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The Duty of the Executive to Non-Executives

The Texas Supreme Court, in KCM Fin., LLC v. Bradshaw, No. 13-0199, 2015 Tex. LEXIS 220 (March 6, 2015), addressed the nature of the duty owed by the executive to the nonparticpating royalty owners or non-executive mineral interest owners and under what circumstances the executive has fulfilled its duty.  The Court described the duty owed by an executive as a duty of “utmost good faith and fair dealing,” but refused to create a bright line rule outlining the nature or boundaries of the executive’s duty.  Id., at *3-4. The dispute in Bradshaw centered on the obligation of the executive to maximize the royalty terms in an oil and gas lease.  Betty Lou Bradshaw (“Bradshaw”) owned a one-half (1/2) non-participating royalty covering a portion of a 2,000 acre tract of land in Hood County, Texas, known as Mitchell Ranch.  Id., at *7.  Steadfast Financial LLC (“Steadfast”), which later changed its name…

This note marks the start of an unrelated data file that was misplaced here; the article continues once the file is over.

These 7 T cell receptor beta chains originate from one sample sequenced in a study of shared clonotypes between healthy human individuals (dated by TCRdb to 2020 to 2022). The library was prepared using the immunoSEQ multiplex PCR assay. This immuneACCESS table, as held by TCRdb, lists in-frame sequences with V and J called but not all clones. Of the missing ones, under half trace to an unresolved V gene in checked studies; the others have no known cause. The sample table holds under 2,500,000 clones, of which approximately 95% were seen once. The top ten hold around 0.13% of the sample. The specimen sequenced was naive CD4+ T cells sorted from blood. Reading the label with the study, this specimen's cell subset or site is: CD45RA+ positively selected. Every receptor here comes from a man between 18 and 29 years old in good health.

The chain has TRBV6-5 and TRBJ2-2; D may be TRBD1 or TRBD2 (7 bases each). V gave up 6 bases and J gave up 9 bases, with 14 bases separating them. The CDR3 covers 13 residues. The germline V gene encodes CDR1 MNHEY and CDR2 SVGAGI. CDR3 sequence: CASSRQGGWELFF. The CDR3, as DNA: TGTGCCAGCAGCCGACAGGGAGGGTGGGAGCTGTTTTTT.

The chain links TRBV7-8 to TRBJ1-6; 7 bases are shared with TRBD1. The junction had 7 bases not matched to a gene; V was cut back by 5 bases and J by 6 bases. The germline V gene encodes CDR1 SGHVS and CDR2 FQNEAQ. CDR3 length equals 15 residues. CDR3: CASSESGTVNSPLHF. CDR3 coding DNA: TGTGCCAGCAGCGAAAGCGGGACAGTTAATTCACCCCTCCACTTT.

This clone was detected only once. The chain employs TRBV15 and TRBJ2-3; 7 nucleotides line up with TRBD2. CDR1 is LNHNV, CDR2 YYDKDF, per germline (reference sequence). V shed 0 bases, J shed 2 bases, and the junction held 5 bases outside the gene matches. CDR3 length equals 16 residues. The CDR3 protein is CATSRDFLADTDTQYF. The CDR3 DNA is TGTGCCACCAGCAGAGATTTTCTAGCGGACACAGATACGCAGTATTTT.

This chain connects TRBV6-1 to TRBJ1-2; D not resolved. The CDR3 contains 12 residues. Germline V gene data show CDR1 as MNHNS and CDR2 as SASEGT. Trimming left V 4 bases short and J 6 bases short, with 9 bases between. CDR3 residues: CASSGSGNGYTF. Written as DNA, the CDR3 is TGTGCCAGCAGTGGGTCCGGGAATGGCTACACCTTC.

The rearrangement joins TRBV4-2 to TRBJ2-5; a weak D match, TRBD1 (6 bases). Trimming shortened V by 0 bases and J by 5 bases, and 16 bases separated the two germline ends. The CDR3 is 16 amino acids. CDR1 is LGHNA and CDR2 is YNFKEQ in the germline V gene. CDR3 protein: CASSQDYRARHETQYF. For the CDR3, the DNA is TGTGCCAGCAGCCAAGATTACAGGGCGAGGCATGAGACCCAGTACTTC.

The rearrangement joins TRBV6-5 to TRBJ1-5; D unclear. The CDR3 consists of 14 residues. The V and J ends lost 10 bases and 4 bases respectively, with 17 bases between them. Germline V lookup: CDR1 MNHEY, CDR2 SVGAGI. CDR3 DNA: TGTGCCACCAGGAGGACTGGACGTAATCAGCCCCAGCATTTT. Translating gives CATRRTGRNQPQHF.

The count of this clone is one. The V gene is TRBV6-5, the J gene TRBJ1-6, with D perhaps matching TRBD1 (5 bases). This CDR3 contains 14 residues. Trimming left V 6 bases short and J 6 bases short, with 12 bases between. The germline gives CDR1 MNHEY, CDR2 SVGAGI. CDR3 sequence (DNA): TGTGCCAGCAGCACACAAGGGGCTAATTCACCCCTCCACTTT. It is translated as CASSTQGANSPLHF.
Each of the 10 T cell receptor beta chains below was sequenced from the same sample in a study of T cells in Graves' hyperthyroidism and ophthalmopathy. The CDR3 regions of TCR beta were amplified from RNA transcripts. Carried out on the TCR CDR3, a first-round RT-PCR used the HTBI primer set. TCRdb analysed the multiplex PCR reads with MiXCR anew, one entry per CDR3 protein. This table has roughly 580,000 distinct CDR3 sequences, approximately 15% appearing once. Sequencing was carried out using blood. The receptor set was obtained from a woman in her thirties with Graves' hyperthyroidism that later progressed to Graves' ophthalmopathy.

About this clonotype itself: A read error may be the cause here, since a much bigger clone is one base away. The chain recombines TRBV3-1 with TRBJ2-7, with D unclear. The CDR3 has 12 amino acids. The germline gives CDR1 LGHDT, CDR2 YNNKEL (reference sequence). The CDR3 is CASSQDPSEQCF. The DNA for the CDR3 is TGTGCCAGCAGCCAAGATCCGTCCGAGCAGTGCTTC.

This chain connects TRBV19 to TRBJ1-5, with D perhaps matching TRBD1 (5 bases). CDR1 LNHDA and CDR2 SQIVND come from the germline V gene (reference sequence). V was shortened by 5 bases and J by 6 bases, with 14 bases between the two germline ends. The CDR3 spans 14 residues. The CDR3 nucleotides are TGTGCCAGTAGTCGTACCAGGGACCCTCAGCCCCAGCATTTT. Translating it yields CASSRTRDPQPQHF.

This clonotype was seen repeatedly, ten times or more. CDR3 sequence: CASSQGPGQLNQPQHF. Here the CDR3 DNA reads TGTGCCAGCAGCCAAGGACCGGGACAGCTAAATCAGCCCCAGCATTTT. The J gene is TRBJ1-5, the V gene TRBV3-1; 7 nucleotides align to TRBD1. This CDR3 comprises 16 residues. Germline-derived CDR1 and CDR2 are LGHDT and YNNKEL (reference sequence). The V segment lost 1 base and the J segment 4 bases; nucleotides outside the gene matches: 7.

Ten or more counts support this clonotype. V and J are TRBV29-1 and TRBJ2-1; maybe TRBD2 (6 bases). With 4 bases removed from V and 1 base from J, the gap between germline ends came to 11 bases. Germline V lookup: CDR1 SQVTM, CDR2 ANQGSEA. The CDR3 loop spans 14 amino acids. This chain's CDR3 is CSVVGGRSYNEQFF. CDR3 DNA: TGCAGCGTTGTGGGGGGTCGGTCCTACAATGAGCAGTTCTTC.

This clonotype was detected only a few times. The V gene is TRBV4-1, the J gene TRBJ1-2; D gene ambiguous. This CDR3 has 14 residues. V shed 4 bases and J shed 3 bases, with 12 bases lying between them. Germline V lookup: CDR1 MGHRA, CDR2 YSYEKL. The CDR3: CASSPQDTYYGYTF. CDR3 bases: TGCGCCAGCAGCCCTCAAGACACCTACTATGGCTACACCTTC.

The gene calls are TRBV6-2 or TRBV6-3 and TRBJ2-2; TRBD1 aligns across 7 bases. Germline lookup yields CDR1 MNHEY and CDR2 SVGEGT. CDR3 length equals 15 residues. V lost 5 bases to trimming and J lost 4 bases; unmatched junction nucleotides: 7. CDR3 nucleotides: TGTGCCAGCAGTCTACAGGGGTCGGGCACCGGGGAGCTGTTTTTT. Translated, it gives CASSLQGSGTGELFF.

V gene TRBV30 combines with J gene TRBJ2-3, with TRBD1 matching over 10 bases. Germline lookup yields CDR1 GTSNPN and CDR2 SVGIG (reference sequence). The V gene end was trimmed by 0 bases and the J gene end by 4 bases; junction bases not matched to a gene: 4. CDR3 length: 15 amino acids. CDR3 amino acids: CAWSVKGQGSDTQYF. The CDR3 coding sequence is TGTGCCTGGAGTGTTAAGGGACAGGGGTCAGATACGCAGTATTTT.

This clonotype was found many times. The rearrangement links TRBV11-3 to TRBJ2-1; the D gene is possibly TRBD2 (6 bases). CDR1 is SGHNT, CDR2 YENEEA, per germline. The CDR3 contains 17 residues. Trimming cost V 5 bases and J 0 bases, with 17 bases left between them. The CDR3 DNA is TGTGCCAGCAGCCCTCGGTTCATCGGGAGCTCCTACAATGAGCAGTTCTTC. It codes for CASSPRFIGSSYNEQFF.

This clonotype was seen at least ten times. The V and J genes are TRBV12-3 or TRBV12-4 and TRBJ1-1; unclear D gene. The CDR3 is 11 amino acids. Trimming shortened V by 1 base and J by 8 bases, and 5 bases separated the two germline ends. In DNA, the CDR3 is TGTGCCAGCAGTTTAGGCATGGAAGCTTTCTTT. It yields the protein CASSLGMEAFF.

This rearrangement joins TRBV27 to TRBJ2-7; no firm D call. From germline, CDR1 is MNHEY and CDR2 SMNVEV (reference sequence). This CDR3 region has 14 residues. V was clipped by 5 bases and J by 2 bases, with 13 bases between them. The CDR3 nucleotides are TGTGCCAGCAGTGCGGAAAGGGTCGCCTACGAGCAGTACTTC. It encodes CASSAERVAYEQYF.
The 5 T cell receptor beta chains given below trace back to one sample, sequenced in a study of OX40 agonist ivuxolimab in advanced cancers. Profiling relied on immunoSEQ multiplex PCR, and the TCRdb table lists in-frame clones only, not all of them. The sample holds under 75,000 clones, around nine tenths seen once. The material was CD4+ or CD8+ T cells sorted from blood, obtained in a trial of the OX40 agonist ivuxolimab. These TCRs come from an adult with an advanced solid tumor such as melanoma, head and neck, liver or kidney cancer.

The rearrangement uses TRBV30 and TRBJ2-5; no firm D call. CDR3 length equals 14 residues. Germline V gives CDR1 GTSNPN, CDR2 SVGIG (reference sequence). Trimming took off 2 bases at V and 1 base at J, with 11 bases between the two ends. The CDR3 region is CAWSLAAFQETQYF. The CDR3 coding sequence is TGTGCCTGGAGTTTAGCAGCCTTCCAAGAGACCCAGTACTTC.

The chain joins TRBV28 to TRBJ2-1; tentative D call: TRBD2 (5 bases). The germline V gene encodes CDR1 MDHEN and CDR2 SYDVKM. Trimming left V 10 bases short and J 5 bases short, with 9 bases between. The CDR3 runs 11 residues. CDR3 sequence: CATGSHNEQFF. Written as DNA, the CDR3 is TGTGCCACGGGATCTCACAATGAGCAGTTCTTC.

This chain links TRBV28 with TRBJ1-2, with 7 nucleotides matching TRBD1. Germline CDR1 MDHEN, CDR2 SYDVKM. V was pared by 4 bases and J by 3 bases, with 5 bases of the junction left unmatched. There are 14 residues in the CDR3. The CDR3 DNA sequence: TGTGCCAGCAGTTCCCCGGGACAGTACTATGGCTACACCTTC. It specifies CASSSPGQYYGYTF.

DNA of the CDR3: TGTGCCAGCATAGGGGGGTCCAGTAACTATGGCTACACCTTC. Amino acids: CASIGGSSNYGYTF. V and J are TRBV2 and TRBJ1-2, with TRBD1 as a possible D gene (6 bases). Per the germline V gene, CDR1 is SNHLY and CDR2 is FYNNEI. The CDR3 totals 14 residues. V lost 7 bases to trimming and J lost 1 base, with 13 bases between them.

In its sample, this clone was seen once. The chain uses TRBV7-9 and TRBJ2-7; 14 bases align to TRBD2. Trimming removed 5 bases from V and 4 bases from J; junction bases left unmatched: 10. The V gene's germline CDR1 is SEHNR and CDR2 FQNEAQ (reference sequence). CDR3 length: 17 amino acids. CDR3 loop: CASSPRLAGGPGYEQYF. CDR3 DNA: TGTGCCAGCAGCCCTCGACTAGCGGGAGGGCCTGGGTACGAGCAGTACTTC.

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Application of the Implied Temporary Cessation of Production Doctrine

In Landover Prod. Co., LLC v. Endeavor Energy Res., L.P., No. 11-13-00132-CV, 2014 Tex. App. LEXIS 11990 (October 31, 2014), the Eastland Court of Appeals applied the implied temporary cessation of production doctrine to preserve a lease in its secondary term because the lease did not have an explicit savings clause that applied to the secondary term of the lease. The Defendants (collectively “Endeavor”) owned the working interest under an 80-acre oil and gas lease.  Id., at *1.  The primary term of the lease had expired, but the lease continued to operate under the secondary term because there was production at the end of the primary term.  Id.  The Plaintiff, Landover Production Company, LLC (“Landover”), held a “top lease” on the same 80-acre tract.  Id.  Landover filed suit claiming that Endeavor’s lease had automatically terminated due to cessation of production, and, therefore, its top lease was the only valid lease…